Kay Hagan, junior senator from North Carolina, is not a shoo-in on the Kerry-Boxer climate bill, but she appears to be leaning toward supporting it.
When asked in mid-October if she would support a climate bill with cap-and-trade, the senator replied, “We’re certainly talking about it. The Kerry-Boxer bill is … out there but it’s not complete yet. So I’m certainly going to have to wait to look at the bill. I certainly say that climate change is real; I am extremely concerned about it. And I want to do what we need to do to be sure our country and the rest of the world is on the right track to reduce the CO2 emissions.”
The transition from candidate to senator seems to have affected Hagan’s environmental agenda: in 2008, her campaign website called for reducing carbon emissions 60 to 80 percent by 2050, but the energy page on her Senate website doesn’t mention climate or greenhouse-gas emissions at all, instead making vague calls for energy independence, energy efficiency, and cutting-edge energy technologies. In April, the senator, along with 25 other swing Democrats, voted against using the budget reconciliation process to pass a climate bill.
In a letter to a constitutent in early November, Hagan appears optimistic about climate legislation in general but stresses that she will closely review any bill before making a decision:
Thank you for contacting me regarding global climate change and federal efforts to reduce greenhouse gas emissions nationally and internationally. I greatly appreciate hearing your thoughts on this important issue.
On June 26, the House of Representatives passed the American Clean Energy and Security (ACES) Act of 2009 (H.R.2454). Similarly, on September 30, the Clean Energy Jobs and American Power Act (S.1733) was introduced in the Senate. It has since been referred to the Senate Committee on Environment and Public Works for further review.
Both pieces of legislation would regulate carbon emissions by establishing a cap on greenhouse gas emissions from large U.S. sources like electric utilities and oil refiners. The goal of both bills is to reduce emissions through a system of tradable permits modeled after the successful Clean Air Act program to prevent acid rain. If emitters are unable to reduce their emissions, they will be able to purchase allowances from other sources that have excess permits. This market-based approach is preferred because it provides economic incentives to reduce carbon emissions at the lowest cost to the economy. The bills would also invest in renewable and clean energy, provide incentives to encourage increased energy efficiency, and create thousands of high-paying jobs that cannot be outsourced.
Like you, I believe that we must work together to address the potentially devastating impacts of climate change. As a state senator, I worked to place North Carolina at the vanguard of energy independence and sustainability by requiring local utilities to utilize renewable resources in the production of electricity. I was also a strong proponent of the North Carolina Biofuels Center, as well as cutting-edge energy research and development throughout the University of North Carolina system. I believe that North Carolina can become a leader in the new energy economy, and I support a commonsense approach to meeting emerging energy challenges while protecting economic competitiveness for our nation’s workers and industries.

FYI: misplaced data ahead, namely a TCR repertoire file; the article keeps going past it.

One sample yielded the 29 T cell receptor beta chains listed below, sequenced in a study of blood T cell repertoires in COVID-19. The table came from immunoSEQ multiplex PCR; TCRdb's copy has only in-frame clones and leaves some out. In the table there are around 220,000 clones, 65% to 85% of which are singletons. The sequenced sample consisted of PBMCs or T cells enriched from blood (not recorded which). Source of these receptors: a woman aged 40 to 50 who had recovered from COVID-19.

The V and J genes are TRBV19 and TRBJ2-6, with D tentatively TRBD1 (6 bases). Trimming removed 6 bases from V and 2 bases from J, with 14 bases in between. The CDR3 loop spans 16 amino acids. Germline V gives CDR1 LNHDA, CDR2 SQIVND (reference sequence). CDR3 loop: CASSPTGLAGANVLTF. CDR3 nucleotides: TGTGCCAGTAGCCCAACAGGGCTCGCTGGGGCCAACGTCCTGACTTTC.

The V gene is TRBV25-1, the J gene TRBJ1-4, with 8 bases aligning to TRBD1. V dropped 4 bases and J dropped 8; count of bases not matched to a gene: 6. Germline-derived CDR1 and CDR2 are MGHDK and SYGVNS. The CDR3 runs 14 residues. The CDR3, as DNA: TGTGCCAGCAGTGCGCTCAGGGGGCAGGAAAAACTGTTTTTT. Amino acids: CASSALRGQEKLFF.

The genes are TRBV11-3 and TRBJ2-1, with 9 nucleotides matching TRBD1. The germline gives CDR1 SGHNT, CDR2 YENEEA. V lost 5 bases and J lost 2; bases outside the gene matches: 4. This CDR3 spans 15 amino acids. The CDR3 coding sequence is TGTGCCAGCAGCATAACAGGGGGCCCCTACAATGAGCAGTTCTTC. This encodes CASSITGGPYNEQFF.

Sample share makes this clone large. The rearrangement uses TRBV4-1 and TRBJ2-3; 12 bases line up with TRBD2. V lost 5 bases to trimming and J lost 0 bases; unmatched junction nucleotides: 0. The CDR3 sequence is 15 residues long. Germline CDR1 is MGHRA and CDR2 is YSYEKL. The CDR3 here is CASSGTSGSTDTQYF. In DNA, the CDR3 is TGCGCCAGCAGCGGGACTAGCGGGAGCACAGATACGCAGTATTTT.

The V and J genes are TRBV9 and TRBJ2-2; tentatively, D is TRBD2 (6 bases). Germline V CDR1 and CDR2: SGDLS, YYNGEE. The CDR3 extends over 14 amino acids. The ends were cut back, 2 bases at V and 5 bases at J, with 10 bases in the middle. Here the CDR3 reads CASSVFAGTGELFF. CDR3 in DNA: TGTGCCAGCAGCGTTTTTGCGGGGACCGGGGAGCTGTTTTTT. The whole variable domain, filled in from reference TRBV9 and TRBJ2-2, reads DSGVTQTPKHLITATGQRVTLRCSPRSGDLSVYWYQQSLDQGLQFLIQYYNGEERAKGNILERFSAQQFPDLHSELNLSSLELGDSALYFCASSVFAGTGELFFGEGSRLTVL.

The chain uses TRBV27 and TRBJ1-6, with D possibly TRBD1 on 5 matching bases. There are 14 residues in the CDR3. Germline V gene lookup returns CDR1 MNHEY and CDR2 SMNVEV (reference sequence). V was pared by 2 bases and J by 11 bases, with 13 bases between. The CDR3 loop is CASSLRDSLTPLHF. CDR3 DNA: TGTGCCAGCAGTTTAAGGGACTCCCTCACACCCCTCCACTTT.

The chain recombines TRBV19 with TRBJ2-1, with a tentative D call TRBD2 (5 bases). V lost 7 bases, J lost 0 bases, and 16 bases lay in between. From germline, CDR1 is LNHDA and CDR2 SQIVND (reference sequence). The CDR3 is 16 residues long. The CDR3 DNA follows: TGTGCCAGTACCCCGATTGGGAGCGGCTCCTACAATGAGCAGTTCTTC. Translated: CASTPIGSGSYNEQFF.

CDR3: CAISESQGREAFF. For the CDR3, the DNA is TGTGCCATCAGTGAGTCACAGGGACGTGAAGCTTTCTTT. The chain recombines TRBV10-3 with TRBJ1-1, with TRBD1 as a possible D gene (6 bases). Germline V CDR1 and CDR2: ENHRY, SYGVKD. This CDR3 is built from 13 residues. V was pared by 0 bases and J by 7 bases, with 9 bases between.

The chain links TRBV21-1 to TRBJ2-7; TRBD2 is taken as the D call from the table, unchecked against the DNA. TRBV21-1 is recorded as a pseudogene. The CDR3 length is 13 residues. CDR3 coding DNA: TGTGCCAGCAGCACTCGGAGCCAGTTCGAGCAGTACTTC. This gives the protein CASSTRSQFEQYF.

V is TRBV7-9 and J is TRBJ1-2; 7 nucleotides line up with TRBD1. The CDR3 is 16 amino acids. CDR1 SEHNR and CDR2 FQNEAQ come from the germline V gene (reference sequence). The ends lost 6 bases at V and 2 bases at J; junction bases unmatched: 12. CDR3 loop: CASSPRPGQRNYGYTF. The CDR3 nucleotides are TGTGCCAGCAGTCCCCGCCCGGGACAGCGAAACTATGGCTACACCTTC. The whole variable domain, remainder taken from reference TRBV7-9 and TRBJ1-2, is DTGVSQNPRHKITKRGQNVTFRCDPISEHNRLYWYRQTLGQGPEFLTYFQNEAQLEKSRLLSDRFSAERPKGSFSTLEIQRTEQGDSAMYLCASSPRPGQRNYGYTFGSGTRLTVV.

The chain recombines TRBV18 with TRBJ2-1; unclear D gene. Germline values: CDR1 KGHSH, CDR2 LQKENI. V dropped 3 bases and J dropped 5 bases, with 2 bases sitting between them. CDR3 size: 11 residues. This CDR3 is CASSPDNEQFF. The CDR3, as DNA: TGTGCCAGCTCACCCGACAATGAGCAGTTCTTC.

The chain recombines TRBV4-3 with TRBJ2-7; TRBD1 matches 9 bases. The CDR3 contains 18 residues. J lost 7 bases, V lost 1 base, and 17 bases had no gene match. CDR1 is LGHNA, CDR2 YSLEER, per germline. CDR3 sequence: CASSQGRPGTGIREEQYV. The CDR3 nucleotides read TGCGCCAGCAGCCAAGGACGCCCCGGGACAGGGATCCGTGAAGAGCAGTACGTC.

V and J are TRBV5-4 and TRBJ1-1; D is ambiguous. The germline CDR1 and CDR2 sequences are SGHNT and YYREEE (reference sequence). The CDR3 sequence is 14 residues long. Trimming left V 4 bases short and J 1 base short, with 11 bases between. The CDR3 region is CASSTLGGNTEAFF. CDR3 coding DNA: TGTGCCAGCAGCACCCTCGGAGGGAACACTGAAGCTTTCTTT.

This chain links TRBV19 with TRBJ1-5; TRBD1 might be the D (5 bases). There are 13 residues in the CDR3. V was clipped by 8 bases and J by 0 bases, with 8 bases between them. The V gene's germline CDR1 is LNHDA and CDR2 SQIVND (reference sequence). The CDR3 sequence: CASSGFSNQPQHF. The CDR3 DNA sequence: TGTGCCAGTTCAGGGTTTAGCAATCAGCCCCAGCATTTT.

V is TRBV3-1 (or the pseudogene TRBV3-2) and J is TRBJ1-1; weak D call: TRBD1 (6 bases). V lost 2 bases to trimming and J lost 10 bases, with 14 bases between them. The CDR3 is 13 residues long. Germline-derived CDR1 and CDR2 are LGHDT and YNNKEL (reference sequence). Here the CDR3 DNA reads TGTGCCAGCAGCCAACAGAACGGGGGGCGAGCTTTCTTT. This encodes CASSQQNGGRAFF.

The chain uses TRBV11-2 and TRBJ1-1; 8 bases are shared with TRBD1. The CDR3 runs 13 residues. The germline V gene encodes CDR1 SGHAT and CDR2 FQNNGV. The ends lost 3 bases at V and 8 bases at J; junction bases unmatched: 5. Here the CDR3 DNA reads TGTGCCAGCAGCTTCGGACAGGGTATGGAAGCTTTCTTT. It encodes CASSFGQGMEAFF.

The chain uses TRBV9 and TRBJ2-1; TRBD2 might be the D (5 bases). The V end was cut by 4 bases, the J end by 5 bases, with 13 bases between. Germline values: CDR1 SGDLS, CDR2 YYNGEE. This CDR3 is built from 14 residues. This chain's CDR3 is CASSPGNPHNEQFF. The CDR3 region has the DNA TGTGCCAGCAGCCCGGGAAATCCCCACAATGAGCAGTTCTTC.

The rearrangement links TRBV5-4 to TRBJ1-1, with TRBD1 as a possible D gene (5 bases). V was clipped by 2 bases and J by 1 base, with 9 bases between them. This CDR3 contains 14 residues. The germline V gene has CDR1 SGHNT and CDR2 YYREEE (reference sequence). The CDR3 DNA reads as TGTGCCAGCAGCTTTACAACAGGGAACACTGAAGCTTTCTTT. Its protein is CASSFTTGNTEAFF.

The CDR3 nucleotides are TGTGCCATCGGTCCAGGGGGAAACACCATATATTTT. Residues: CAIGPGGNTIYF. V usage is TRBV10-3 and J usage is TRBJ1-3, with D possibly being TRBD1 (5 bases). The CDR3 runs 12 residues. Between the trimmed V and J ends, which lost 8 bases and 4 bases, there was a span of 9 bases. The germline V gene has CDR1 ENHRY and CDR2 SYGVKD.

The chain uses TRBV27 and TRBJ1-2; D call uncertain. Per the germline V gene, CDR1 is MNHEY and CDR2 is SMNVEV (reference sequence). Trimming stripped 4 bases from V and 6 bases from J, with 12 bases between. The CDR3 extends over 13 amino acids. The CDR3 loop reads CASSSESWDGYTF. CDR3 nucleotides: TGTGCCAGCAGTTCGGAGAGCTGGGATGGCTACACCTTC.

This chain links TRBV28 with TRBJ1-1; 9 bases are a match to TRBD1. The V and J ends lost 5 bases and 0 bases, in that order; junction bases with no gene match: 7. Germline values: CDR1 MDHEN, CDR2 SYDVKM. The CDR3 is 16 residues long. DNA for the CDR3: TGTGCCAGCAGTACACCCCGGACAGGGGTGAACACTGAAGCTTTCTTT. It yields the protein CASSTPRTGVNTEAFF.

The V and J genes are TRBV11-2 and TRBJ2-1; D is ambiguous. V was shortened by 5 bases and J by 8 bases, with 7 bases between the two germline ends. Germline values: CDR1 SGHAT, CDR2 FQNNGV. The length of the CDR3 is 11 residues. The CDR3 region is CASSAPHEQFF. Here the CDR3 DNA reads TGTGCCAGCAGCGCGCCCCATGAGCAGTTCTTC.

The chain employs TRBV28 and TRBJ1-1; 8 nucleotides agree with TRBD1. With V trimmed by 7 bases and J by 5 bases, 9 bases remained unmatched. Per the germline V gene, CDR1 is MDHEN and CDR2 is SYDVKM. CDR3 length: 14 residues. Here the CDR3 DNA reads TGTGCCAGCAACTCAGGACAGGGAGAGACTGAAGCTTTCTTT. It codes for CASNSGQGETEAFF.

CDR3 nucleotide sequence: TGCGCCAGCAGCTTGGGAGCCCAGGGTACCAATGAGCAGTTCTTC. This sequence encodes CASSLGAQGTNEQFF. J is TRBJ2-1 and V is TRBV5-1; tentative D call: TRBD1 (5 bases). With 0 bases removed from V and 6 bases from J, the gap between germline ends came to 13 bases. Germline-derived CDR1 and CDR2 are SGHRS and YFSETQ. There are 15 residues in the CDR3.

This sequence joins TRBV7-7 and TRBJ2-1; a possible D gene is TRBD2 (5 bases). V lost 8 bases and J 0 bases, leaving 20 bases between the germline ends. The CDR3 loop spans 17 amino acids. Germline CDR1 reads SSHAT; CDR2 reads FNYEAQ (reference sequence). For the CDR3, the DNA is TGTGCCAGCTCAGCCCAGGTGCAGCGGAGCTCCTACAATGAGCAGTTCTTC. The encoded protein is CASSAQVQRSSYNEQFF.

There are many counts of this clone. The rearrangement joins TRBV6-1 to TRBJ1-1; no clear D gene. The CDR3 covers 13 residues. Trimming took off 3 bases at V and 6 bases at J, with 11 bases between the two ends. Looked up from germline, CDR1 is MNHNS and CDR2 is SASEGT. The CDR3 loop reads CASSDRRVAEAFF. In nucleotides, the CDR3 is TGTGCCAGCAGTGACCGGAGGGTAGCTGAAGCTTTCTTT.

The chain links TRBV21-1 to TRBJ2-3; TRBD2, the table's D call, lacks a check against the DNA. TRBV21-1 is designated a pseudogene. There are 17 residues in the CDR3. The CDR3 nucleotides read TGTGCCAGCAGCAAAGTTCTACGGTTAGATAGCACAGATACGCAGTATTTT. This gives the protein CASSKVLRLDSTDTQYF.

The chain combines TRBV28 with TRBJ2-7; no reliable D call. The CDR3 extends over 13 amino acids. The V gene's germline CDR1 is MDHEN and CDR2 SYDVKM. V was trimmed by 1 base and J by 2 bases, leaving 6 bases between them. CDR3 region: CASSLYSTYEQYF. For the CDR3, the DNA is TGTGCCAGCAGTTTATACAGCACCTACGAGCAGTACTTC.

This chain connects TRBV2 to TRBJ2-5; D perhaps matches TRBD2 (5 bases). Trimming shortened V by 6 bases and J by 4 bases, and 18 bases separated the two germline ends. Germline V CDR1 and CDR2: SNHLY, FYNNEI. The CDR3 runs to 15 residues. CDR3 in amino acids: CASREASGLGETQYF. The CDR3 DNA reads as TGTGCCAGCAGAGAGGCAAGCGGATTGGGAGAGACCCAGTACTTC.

With this in mind, I anticipate the opportunity to work with my colleagues in the Senate to craft comprehensive energy legislation that will address vital environmental concerns while placing North Carolina and the nation at the forefront of the 21st-century energy economy. I believe strongly that we must work to ensure that the impact of any federal energy initiative does not fall disproportionately on North Carolina or low-income citizens, and will work with my colleagues and affected communities to achieve this goal. While comprehensive energy legislation has not yet been considered by the full Senate during the 111th Congress, I will review any proposal carefully to ensure that federal efforts to reduce greenhouse gasses do not negatively impact the citizens of North Carolina.
Again, thank you for contacting my office. It is truly an honor to represent North Carolina in the United States Senate, and I hope you will not hesitate to contact me in the future should you have any further questions or concerns.
A Dear Kay website invites North Carolinians to send Hagan a message in support of clean energy and climate action.
As a state senator, Hagan earned an 85 percent rating [PDF] from the Conservation Council of North Carolina and helped to pass a renewable portfolio standard requiring the state’s utilities to meet targets for use of renewable energy.
More stories in this series:
Susan Collins Though Sen. Susan Collins seems supportive of climate legislation, she remains a toss-up in the debate over the Kerry-Boxer bill. In this letter sent to a constituent in early December, she calls for “meaningful action” to reduce greenhouse-gas …
Sen. John Cornyn is expected to vote against a climate bill, and that’s confirmed in this letter he wrote to a constituent. He argues that the Kerry-Boxer climate bill would “create a massive new government bureaucracy, raise energy prices, increase …
Sen. Daniel Akaka is considered a likely “yes” vote on climate legislation, but in this letter sent to a constituent in late November 2009, he doesn’t reveal much of anything about his views on climate change or what should be …
Sen. Charles Schumer is an advocate for climate legislation and said in July that he believed such legislation would attract the 60 needed votes. In this letter to a constituent, Schumer expresses his support for a bill “that gets America …
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